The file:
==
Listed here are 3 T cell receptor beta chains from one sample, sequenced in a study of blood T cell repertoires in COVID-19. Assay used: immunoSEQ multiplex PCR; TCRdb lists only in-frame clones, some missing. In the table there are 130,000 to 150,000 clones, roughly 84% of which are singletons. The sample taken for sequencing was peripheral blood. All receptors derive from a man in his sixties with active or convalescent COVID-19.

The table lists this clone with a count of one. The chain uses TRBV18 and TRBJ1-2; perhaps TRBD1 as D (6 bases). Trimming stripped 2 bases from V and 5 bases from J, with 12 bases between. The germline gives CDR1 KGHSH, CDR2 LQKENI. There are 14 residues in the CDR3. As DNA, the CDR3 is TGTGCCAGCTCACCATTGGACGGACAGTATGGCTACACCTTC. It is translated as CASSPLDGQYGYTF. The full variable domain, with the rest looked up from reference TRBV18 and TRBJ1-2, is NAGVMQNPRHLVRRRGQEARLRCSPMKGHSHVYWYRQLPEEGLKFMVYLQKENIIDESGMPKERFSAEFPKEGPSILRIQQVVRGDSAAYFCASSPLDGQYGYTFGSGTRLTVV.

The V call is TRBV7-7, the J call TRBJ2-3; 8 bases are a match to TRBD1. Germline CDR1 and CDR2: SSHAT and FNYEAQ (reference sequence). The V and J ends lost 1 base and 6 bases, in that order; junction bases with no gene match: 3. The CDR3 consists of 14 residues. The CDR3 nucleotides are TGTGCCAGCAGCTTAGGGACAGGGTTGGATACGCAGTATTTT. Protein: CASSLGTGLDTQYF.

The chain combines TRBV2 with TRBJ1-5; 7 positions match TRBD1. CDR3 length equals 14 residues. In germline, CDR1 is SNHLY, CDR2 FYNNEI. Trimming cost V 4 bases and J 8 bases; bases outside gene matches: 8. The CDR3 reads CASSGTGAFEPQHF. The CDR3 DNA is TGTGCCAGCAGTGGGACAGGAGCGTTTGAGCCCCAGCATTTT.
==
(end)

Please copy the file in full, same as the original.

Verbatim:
Listed here are 3 T cell receptor beta chains from one sample, sequenced in a study of blood T cell repertoires in COVID-19. Assay used: immunoSEQ multiplex PCR; TCRdb lists only in-frame clones, some missing. In the table there are 130,000 to 150,000 clones, roughly 84% of which are singletons. The sample taken for sequencing was peripheral blood. All receptors derive from a man in his sixties with active or convalescent COVID-19.

The table lists this clone with a count of one. The chain uses TRBV18 and TRBJ1-2; perhaps TRBD1 as D (6 bases). Trimming stripped 2 bases from V and 5 bases from J, with 12 bases between. The germline gives CDR1 KGHSH, CDR2 LQKENI. There are 14 residues in the CDR3. As DNA, the CDR3 is TGTGCCAGCTCACCATTGGACGGACAGTATGGCTACACCTTC. It is translated as CASSPLDGQYGYTF. The full variable domain, with the rest looked up from reference TRBV18 and TRBJ1-2, is NAGVMQNPRHLVRRRGQEARLRCSPMKGHSHVYWYRQLPEEGLKFMVYLQKENIIDESGMPKERFSAEFPKEGPSILRIQQVVRGDSAAYFCASSPLDGQYGYTFGSGTRLTVV.

The V call is TRBV7-7, the J call TRBJ2-3; 8 bases are a match to TRBD1. Germline CDR1 and CDR2: SSHAT and FNYEAQ (reference sequence). The V and J ends lost 1 base and 6 bases, in that order; junction bases with no gene match: 3. The CDR3 consists of 14 residues. The CDR3 nucleotides are TGTGCCAGCAGCTTAGGGACAGGGTTGGATACGCAGTATTTT. Protein: CASSLGTGLDTQYF.

The chain combines TRBV2 with TRBJ1-5; 7 positions match TRBD1. CDR3 length equals 14 residues. In germline, CDR1 is SNHLY, CDR2 FYNNEI. Trimming cost V 4 bases and J 8 bases; bases outside gene matches: 8. The CDR3 reads CASSGTGAFEPQHF. The CDR3 DNA is TGTGCCAGCAGTGGGACAGGAGCGTTTGAGCCCCAGCATTTT.